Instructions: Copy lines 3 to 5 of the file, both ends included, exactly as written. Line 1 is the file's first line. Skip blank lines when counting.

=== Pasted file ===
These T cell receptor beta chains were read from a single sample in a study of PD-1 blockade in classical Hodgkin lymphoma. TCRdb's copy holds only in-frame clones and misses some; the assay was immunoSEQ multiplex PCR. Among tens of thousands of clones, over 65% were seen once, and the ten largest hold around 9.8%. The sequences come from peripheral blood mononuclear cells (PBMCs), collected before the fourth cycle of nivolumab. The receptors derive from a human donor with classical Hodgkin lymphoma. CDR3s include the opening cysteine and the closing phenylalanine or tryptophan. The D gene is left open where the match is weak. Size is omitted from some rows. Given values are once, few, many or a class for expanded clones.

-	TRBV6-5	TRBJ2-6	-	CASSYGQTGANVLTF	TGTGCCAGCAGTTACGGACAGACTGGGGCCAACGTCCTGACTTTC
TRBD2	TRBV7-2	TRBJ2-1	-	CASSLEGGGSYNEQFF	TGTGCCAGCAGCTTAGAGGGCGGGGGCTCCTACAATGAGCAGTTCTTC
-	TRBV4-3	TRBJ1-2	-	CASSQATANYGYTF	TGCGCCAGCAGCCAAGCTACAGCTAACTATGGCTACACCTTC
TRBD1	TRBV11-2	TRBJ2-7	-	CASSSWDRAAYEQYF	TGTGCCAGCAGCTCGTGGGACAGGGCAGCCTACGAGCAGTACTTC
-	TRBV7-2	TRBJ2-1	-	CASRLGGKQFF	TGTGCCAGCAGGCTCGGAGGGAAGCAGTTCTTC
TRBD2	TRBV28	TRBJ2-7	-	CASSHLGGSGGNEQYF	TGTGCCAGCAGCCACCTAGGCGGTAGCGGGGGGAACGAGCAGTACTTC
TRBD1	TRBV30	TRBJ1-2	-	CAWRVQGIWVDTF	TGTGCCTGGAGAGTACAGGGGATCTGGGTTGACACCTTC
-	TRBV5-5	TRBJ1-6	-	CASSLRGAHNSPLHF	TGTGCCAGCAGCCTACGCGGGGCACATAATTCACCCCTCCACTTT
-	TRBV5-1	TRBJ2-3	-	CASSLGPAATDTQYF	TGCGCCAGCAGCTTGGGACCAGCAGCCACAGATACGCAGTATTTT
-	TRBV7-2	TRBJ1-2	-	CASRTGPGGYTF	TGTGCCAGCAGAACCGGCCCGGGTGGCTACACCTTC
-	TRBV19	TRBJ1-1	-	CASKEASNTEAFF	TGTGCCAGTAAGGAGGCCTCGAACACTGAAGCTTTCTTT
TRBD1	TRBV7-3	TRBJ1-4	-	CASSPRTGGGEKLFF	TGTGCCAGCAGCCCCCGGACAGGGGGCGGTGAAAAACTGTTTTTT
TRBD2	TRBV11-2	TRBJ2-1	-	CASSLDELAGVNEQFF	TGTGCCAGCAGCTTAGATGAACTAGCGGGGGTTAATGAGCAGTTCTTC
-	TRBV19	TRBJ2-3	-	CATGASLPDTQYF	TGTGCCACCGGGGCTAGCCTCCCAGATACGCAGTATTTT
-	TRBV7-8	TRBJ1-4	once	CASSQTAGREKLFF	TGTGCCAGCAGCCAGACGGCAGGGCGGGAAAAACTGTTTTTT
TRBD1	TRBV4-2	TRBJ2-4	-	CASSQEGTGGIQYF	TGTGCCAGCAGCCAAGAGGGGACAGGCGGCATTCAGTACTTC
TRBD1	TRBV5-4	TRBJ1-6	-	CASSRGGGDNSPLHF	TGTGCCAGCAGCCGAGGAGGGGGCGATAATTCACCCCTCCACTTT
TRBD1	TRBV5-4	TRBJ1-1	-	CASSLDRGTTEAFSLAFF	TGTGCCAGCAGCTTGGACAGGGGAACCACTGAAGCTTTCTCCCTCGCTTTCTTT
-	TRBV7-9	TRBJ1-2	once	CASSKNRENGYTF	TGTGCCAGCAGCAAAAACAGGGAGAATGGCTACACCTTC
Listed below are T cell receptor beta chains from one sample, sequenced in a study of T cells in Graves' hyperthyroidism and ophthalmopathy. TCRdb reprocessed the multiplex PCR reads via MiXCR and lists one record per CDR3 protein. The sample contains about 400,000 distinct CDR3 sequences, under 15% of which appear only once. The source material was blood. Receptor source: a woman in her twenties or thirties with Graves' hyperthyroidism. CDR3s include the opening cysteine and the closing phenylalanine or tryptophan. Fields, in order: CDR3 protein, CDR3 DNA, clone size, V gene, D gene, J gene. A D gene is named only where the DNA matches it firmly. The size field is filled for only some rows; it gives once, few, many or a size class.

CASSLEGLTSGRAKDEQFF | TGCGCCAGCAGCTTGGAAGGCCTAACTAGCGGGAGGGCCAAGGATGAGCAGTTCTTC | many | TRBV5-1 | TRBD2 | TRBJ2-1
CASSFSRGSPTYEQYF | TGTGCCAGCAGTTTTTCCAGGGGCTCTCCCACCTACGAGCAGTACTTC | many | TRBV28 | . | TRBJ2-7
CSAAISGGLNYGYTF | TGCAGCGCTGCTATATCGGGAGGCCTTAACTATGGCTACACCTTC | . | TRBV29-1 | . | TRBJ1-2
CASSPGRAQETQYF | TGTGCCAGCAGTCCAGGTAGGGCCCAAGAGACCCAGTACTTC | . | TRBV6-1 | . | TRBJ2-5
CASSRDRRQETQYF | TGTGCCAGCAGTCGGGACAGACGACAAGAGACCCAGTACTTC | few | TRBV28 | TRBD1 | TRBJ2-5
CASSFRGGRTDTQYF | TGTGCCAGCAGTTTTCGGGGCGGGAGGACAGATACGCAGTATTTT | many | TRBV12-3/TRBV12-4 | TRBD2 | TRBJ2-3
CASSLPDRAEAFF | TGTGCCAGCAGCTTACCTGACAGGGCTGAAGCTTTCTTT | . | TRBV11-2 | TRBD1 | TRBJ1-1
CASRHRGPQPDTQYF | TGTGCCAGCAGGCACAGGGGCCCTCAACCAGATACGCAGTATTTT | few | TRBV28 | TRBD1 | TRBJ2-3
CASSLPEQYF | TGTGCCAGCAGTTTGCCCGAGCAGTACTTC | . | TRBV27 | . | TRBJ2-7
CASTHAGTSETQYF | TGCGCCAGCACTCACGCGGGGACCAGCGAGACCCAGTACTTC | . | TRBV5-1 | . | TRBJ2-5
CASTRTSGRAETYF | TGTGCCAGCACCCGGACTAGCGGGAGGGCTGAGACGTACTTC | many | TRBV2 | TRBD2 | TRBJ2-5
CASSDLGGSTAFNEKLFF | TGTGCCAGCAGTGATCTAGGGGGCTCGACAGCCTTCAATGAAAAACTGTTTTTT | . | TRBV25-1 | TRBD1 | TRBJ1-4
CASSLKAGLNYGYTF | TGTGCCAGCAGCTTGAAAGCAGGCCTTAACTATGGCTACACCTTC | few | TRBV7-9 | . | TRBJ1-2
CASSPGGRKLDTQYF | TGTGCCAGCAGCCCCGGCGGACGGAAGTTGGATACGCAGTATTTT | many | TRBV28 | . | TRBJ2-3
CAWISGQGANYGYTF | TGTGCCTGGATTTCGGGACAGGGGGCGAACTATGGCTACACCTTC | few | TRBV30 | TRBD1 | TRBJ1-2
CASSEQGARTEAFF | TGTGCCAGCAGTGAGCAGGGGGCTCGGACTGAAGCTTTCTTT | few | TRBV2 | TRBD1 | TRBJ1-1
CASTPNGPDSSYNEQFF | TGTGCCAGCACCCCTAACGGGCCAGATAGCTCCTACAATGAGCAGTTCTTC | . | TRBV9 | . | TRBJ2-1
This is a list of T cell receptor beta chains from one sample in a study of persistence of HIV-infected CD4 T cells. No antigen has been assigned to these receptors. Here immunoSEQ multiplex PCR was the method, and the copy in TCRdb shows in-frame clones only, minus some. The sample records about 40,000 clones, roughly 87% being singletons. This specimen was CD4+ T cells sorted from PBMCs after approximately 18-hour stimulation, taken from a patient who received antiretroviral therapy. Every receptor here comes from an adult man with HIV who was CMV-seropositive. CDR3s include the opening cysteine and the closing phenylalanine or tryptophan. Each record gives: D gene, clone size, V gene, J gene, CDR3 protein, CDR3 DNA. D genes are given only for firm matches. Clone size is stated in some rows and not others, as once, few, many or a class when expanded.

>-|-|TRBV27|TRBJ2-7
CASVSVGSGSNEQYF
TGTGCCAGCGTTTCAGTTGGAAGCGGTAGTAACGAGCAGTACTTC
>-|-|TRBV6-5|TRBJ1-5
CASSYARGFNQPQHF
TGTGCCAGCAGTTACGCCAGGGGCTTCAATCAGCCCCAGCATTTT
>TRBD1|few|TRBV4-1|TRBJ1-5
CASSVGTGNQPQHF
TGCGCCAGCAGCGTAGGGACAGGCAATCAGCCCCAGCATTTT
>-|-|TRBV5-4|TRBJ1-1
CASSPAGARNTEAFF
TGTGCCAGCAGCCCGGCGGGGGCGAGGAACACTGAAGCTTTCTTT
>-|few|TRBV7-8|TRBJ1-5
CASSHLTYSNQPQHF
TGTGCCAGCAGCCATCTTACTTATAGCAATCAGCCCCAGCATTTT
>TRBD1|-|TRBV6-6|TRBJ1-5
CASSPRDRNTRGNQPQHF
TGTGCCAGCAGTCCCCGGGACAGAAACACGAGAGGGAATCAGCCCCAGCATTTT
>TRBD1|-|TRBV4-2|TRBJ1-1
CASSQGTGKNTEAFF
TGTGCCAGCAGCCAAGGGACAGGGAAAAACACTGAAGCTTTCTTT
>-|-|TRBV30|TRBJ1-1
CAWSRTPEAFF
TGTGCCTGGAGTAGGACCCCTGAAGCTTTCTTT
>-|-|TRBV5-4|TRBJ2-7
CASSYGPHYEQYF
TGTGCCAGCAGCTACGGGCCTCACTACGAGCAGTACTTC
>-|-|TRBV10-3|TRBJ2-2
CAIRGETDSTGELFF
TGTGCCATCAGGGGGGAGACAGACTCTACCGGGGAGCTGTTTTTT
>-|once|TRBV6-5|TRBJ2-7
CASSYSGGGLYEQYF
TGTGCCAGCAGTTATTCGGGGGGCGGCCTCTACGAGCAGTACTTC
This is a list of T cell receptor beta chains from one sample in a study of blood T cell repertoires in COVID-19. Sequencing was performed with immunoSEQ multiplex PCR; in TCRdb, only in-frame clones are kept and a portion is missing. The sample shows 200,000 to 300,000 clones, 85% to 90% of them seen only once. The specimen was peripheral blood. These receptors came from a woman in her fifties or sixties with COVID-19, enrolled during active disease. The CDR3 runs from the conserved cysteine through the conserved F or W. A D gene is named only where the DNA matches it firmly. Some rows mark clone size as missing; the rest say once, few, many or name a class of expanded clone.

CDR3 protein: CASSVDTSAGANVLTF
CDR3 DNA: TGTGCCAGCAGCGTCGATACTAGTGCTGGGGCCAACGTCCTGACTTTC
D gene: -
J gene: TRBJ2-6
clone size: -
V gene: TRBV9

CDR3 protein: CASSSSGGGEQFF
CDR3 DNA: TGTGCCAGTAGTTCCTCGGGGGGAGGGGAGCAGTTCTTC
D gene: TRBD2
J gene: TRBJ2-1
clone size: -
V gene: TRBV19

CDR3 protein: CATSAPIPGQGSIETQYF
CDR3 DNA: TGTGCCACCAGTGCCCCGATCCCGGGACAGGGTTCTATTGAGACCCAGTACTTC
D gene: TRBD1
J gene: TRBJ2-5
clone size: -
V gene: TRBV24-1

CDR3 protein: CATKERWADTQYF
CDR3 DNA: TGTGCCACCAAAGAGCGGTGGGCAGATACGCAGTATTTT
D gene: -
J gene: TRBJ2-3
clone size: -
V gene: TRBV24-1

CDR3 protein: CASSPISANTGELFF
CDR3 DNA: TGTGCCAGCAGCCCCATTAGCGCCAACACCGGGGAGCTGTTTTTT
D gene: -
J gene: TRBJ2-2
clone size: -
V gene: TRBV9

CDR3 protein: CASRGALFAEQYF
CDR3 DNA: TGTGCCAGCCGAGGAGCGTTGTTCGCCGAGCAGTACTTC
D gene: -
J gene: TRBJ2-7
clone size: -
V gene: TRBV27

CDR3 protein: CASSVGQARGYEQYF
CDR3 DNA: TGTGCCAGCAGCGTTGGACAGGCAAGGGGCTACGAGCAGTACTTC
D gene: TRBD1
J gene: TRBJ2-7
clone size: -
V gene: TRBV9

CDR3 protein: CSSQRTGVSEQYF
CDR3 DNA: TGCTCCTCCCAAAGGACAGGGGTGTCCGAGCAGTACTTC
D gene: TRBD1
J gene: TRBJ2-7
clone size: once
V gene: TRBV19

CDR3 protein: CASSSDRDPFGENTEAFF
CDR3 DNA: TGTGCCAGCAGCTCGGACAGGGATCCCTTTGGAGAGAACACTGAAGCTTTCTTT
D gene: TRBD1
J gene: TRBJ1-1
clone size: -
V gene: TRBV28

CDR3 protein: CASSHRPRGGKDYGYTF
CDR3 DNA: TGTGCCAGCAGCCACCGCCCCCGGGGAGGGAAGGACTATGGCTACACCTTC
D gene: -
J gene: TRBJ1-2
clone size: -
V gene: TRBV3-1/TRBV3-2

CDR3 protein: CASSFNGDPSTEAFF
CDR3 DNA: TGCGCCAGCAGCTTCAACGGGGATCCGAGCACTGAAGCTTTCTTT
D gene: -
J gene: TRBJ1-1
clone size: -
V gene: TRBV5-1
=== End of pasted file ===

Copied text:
TRBD2	TRBV7-2	TRBJ2-1	-	CASSLEGGGSYNEQFF	TGTGCCAGCAGCTTAGAGGGCGGGGGCTCCTACAATGAGCAGTTCTTC
-	TRBV4-3	TRBJ1-2	-	CASSQATANYGYTF	TGCGCCAGCAGCCAAGCTACAGCTAACTATGGCTACACCTTC
TRBD1	TRBV11-2	TRBJ2-7	-	CASSSWDRAAYEQYF	TGTGCCAGCAGCTCGTGGGACAGGGCAGCCTACGAGCAGTACTTC